Yi, Fogelson, Keener, Peskin, 2003

Model Status

This is the original unchecked version of the model imported from the previous CellML model repository, 24-Jan-2006.

Model Structure

Ischemia arises when both blood flow and oxygen transport to a tissue stop, while hypoxia describes a condition where normal blood flow continues but there is a reduction in the supply of oxygen to the tissue. For both hypoxia and ischemia, depriving the tissue of oxygen causes cells to switch from aerobic to anaerobic respiration. This results in reduced ATP synthesis, which in turn decreases the effectiveness of the cell membrane ion pumps, especially the Na-K-ATPase pump. Additionally, in the case of ischemia, reduced blood flow has the effect of reducing the tissue's supply of metabolic substrates, and it also reduces the efficiency of waste product removal.

Ischemia and hypoxia have been experimentally studied in a wide variety of species and different tissue types. Tissue responses to ischemia include swelling of the intracellular space, shrinkage of the extracellular space, and an increase in the extracellular potassium concentration ([K+]e). In neural tissue, this increase in extracellular potassium concentration occurs in two stages; an initial rapid increase from about 5 mM to 55 mM, followed by a slower increase up to 80 mM. In cardiac myocytes, there are generally three phases observed: a rapid increase, a relative plateau, and a second, slower increase. These increases in extracellular potassium concentration may have important pathological consequences. For example, in cardiac ischemia, the increased [K+]e may cause arrhythmias.

In 2003, Chung-Seon Yi, Aaron L. Fogelson, James P. Keener, and Charles S. Peskin studied the possible mechanisms underlying extracellular potassium accumulation during ischemia. They developed a simple Hodgkin-Huxley type ionic model, which unlike other previously published models of cardiac myocytes, includes extracellular volume, capillary flow and the influence of nearby healthy tissue as variables (see figure 1 and figure 2 below). The model describes events in a tissue consisting of a collection of homogeneous cells subject to ischemia or hypoxia, a homogeneous extracellular space surrounding three cells, a capillary compartment representing the vasculature for this piece of tissue, and another compartment corresponding to the healthy tissue surrounding the ischemic or hypoxic tissue. The first three compartments combine to form the damaged tissue.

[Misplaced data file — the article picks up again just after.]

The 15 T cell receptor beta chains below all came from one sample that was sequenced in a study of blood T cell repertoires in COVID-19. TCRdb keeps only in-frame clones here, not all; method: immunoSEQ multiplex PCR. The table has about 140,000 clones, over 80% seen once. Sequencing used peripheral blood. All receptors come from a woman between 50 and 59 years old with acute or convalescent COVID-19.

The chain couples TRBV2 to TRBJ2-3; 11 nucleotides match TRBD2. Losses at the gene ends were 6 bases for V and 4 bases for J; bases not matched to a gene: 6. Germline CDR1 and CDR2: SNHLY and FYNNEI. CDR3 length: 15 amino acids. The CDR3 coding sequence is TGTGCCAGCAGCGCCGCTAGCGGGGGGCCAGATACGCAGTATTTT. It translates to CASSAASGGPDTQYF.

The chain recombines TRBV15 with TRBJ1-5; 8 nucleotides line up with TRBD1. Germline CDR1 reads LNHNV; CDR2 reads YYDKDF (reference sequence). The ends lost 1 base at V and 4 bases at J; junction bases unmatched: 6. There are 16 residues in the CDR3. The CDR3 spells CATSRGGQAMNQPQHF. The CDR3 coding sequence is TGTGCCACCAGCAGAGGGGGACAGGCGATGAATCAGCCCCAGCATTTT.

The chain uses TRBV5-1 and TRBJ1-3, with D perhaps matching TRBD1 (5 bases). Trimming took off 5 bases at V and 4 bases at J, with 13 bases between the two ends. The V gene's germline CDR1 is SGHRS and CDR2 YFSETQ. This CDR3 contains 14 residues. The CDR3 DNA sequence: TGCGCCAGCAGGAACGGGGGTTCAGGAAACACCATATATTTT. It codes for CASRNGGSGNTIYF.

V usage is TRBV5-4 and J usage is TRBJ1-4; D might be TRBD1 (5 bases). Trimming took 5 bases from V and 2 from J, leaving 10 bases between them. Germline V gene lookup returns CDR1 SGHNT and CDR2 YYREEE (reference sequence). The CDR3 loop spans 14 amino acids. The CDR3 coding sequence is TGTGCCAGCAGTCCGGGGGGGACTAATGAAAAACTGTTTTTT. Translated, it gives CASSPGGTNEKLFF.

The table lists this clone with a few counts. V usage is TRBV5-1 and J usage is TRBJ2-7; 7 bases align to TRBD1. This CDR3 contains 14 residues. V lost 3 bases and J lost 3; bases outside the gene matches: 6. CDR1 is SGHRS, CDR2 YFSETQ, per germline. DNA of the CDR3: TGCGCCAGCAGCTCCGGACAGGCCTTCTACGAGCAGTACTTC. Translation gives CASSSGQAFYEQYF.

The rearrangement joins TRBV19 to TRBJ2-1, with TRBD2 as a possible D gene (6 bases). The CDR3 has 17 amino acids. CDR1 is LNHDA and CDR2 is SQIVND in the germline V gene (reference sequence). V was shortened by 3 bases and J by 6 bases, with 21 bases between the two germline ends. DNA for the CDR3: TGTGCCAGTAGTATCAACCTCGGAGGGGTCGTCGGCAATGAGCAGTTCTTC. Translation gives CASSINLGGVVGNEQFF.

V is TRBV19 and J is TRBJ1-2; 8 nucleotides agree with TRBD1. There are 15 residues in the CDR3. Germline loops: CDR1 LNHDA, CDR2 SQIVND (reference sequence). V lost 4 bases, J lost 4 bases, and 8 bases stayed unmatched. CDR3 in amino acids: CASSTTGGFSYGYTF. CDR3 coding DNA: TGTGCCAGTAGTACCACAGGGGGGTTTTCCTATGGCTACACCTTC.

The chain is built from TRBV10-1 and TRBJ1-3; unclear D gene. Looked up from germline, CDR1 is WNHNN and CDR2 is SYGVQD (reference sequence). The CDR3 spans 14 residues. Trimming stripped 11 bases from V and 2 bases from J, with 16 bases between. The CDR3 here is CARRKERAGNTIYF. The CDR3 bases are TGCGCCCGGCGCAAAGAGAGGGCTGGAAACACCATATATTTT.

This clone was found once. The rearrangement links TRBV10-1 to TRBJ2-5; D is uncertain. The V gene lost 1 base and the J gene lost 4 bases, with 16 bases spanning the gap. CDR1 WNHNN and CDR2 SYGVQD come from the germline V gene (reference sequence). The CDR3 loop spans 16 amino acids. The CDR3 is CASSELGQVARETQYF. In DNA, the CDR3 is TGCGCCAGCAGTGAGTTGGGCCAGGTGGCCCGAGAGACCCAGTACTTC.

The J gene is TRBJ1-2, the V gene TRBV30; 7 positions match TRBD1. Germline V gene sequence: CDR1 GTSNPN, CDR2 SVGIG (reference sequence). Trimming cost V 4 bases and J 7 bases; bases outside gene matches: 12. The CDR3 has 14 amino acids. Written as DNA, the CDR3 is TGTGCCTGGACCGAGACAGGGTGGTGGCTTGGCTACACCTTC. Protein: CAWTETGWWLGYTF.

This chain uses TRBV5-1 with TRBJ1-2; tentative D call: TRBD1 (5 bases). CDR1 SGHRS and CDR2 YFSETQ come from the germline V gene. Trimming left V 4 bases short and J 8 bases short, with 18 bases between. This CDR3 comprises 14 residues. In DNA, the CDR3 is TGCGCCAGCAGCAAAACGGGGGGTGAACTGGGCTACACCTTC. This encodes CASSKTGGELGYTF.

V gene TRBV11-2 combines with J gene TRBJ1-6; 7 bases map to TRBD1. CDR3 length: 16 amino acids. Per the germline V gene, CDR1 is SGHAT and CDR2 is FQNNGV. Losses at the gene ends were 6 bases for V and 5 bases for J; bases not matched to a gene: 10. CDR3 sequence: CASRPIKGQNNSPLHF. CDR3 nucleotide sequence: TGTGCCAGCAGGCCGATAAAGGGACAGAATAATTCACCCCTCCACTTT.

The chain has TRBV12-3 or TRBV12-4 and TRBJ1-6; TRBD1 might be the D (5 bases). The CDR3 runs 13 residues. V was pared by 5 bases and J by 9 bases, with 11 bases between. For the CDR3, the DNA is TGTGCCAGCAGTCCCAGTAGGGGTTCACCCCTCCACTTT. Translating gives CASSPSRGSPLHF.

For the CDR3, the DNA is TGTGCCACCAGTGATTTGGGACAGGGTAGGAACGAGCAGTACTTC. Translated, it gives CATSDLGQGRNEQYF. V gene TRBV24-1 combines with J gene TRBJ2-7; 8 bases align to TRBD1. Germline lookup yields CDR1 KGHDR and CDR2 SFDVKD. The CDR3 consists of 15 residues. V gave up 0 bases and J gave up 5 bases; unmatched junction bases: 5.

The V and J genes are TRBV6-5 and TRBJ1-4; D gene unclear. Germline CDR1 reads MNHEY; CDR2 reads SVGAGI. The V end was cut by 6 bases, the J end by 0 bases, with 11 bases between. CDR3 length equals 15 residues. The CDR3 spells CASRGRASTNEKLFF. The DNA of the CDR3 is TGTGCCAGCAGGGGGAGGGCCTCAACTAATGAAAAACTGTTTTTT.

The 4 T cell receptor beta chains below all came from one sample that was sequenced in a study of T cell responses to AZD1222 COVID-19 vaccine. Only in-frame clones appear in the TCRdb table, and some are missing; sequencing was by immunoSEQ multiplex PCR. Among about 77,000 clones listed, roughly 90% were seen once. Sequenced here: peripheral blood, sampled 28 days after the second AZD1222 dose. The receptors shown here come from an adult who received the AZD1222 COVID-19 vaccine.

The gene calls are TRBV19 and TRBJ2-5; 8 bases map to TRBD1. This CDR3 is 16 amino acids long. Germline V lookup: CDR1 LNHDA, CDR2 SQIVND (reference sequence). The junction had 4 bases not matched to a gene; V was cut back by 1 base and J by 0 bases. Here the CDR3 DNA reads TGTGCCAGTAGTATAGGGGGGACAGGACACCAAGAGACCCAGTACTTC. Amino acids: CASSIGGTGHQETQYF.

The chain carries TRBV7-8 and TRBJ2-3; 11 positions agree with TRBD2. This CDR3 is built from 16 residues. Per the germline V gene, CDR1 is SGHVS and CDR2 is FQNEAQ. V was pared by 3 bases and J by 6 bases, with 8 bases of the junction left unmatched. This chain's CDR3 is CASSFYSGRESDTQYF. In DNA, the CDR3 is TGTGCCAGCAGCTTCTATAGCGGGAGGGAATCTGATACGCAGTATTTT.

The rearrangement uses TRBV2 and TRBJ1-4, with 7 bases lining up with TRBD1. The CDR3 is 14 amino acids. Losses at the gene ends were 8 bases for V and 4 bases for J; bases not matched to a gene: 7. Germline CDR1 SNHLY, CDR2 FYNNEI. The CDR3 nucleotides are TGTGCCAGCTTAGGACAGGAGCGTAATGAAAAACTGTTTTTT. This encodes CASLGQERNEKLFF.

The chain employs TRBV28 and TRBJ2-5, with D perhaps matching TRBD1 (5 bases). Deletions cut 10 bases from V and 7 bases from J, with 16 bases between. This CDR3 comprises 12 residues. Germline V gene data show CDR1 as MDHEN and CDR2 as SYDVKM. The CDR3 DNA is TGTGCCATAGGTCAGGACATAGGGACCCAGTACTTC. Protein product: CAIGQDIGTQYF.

Model simulations produce a response to ischemia similar to that seen in neural tissue, and the mechanisms underlying this process in the model is elucidated. However, Yi et al. found that the same underlying mechanism is not present in the cardiac ion model, and they suggest that this difference may explain the qualitative difference in response observed in cardiac tissue.

The complete original paper reference is cited below:

A Mathematical Study of Volume Shifts and Ionic Concentration Changes during Ischemia and Hypoxia, Chung-Seon Yi, Aaron L. Fogelson, James P. Keener, and Charles S. Peskin, 2003, Theoretical Journal of Biology , 220, 83-106. (A PDF version of the article is available to subscribers of the Theoretical Journal of Biology.) PubMed ID: 12453453

A schematic diagram of the Yi et al. 2003 mathematical model. In the tissue damaged by ischemia or hypoxia there are three compartments: an intracellular space within a collection of homogeneous cells; the extracellular space surrounding these cells; and the capillary space serving the cells. In addition there is a fourth compartment which represents the extracellular space of the undamaged tissue. The cell membrane separates the intracellular and extracellular compartments, and the capillary wall separates the extracellular space from the capillary space.
A schematic diagram describing the ionic components of the Yi et al. 2003 mathematical model. Sodium, chloride and potassium ions are exchanged between the intracellular and extracellular environments through channels and via the sodium-potassium pump. Water is also passed between the various components.
Derived from workspace Yi, Fogelson, Keener, Peskin, 2003 at changeset 022023598e97.
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